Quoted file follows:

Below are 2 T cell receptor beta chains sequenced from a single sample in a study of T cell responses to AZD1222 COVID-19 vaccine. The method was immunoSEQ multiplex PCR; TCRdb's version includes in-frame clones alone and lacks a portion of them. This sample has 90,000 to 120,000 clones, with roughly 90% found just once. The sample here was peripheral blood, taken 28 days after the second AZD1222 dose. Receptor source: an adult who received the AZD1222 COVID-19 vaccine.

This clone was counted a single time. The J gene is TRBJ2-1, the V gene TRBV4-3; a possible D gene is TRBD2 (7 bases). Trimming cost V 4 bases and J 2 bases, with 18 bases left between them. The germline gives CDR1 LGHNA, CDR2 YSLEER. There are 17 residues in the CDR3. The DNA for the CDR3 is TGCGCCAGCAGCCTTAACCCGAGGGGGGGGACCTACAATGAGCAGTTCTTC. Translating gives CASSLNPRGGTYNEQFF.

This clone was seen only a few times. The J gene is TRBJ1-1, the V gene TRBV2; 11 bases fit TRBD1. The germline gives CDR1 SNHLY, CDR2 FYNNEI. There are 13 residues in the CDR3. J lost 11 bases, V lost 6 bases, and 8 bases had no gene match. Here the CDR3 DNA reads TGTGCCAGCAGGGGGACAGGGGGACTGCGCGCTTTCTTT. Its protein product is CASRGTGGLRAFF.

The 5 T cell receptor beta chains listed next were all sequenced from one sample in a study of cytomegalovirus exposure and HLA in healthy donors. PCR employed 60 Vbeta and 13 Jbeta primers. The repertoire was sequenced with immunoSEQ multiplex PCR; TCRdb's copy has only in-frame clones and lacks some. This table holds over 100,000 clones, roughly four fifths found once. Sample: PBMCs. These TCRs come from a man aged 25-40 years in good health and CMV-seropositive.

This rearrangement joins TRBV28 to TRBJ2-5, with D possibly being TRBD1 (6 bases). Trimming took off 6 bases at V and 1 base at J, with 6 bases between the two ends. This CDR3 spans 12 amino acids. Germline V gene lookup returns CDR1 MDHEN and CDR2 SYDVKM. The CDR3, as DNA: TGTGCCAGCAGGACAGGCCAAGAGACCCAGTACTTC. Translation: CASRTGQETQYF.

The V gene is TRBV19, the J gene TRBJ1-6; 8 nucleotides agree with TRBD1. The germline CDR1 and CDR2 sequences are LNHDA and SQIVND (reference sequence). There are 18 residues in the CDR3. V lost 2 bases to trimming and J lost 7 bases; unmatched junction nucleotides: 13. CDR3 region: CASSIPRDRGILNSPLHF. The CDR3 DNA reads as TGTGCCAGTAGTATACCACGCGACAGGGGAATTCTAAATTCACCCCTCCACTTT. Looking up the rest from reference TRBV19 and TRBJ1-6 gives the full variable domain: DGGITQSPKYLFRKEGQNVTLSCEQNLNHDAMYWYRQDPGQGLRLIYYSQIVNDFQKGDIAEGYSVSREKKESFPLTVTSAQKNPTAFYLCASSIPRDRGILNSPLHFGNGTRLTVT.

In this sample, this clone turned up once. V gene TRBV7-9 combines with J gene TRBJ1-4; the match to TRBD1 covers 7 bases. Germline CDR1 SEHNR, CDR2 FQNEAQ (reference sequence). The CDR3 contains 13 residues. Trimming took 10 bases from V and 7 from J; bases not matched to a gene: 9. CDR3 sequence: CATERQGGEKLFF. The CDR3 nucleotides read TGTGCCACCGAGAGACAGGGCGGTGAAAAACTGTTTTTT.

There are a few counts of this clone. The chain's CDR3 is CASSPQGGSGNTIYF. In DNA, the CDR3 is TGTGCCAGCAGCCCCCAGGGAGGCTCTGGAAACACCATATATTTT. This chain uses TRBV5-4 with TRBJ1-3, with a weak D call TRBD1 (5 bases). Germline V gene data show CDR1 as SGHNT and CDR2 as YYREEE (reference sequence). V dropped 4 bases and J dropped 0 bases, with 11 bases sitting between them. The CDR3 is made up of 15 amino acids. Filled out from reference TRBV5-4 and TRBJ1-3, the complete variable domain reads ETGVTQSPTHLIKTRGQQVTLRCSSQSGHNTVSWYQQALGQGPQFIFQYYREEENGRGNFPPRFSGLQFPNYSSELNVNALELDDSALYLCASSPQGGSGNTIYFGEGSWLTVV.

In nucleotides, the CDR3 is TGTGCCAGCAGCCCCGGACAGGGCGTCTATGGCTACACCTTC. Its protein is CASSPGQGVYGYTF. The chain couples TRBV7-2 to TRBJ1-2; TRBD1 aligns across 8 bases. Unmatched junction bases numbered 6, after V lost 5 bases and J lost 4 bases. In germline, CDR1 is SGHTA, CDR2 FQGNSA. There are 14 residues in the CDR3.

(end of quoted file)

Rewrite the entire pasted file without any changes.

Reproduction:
Below are 2 T cell receptor beta chains sequenced from a single sample in a study of T cell responses to AZD1222 COVID-19 vaccine. The method was immunoSEQ multiplex PCR; TCRdb's version includes in-frame clones alone and lacks a portion of them. This sample has 90,000 to 120,000 clones, with roughly 90% found just once. The sample here was peripheral blood, taken 28 days after the second AZD1222 dose. Receptor source: an adult who received the AZD1222 COVID-19 vaccine.

This clone was counted a single time. The J gene is TRBJ2-1, the V gene TRBV4-3; a possible D gene is TRBD2 (7 bases). Trimming cost V 4 bases and J 2 bases, with 18 bases left between them. The germline gives CDR1 LGHNA, CDR2 YSLEER. There are 17 residues in the CDR3. The DNA for the CDR3 is TGCGCCAGCAGCCTTAACCCGAGGGGGGGGACCTACAATGAGCAGTTCTTC. Translating gives CASSLNPRGGTYNEQFF.

This clone was seen only a few times. The J gene is TRBJ1-1, the V gene TRBV2; 11 bases fit TRBD1. The germline gives CDR1 SNHLY, CDR2 FYNNEI. There are 13 residues in the CDR3. J lost 11 bases, V lost 6 bases, and 8 bases had no gene match. Here the CDR3 DNA reads TGTGCCAGCAGGGGGACAGGGGGACTGCGCGCTTTCTTT. Its protein product is CASRGTGGLRAFF.

The 5 T cell receptor beta chains listed next were all sequenced from one sample in a study of cytomegalovirus exposure and HLA in healthy donors. PCR employed 60 Vbeta and 13 Jbeta primers. The repertoire was sequenced with immunoSEQ multiplex PCR; TCRdb's copy has only in-frame clones and lacks some. This table holds over 100,000 clones, roughly four fifths found once. Sample: PBMCs. These TCRs come from a man aged 25-40 years in good health and CMV-seropositive.

This rearrangement joins TRBV28 to TRBJ2-5, with D possibly being TRBD1 (6 bases). Trimming took off 6 bases at V and 1 base at J, with 6 bases between the two ends. This CDR3 spans 12 amino acids. Germline V gene lookup returns CDR1 MDHEN and CDR2 SYDVKM. The CDR3, as DNA: TGTGCCAGCAGGACAGGCCAAGAGACCCAGTACTTC. Translation: CASRTGQETQYF.

The V gene is TRBV19, the J gene TRBJ1-6; 8 nucleotides agree with TRBD1. The germline CDR1 and CDR2 sequences are LNHDA and SQIVND (reference sequence). There are 18 residues in the CDR3. V lost 2 bases to trimming and J lost 7 bases; unmatched junction nucleotides: 13. CDR3 region: CASSIPRDRGILNSPLHF. The CDR3 DNA reads as TGTGCCAGTAGTATACCACGCGACAGGGGAATTCTAAATTCACCCCTCCACTTT. Looking up the rest from reference TRBV19 and TRBJ1-6 gives the full variable domain: DGGITQSPKYLFRKEGQNVTLSCEQNLNHDAMYWYRQDPGQGLRLIYYSQIVNDFQKGDIAEGYSVSREKKESFPLTVTSAQKNPTAFYLCASSIPRDRGILNSPLHFGNGTRLTVT.

In this sample, this clone turned up once. V gene TRBV7-9 combines with J gene TRBJ1-4; the match to TRBD1 covers 7 bases. Germline CDR1 SEHNR, CDR2 FQNEAQ (reference sequence). The CDR3 contains 13 residues. Trimming took 10 bases from V and 7 from J; bases not matched to a gene: 9. CDR3 sequence: CATERQGGEKLFF. The CDR3 nucleotides read TGTGCCACCGAGAGACAGGGCGGTGAAAAACTGTTTTTT.

There are a few counts of this clone. The chain's CDR3 is CASSPQGGSGNTIYF. In DNA, the CDR3 is TGTGCCAGCAGCCCCCAGGGAGGCTCTGGAAACACCATATATTTT. This chain uses TRBV5-4 with TRBJ1-3, with a weak D call TRBD1 (5 bases). Germline V gene data show CDR1 as SGHNT and CDR2 as YYREEE (reference sequence). V dropped 4 bases and J dropped 0 bases, with 11 bases sitting between them. The CDR3 is made up of 15 amino acids. Filled out from reference TRBV5-4 and TRBJ1-3, the complete variable domain reads ETGVTQSPTHLIKTRGQQVTLRCSSQSGHNTVSWYQQALGQGPQFIFQYYREEENGRGNFPPRFSGLQFPNYSSELNVNALELDDSALYLCASSPQGGSGNTIYFGEGSWLTVV.

In nucleotides, the CDR3 is TGTGCCAGCAGCCCCGGACAGGGCGTCTATGGCTACACCTTC. Its protein is CASSPGQGVYGYTF. The chain couples TRBV7-2 to TRBJ1-2; TRBD1 aligns across 8 bases. Unmatched junction bases numbered 6, after V lost 5 bases and J lost 4 bases. In germline, CDR1 is SGHTA, CDR2 FQGNSA. There are 14 residues in the CDR3.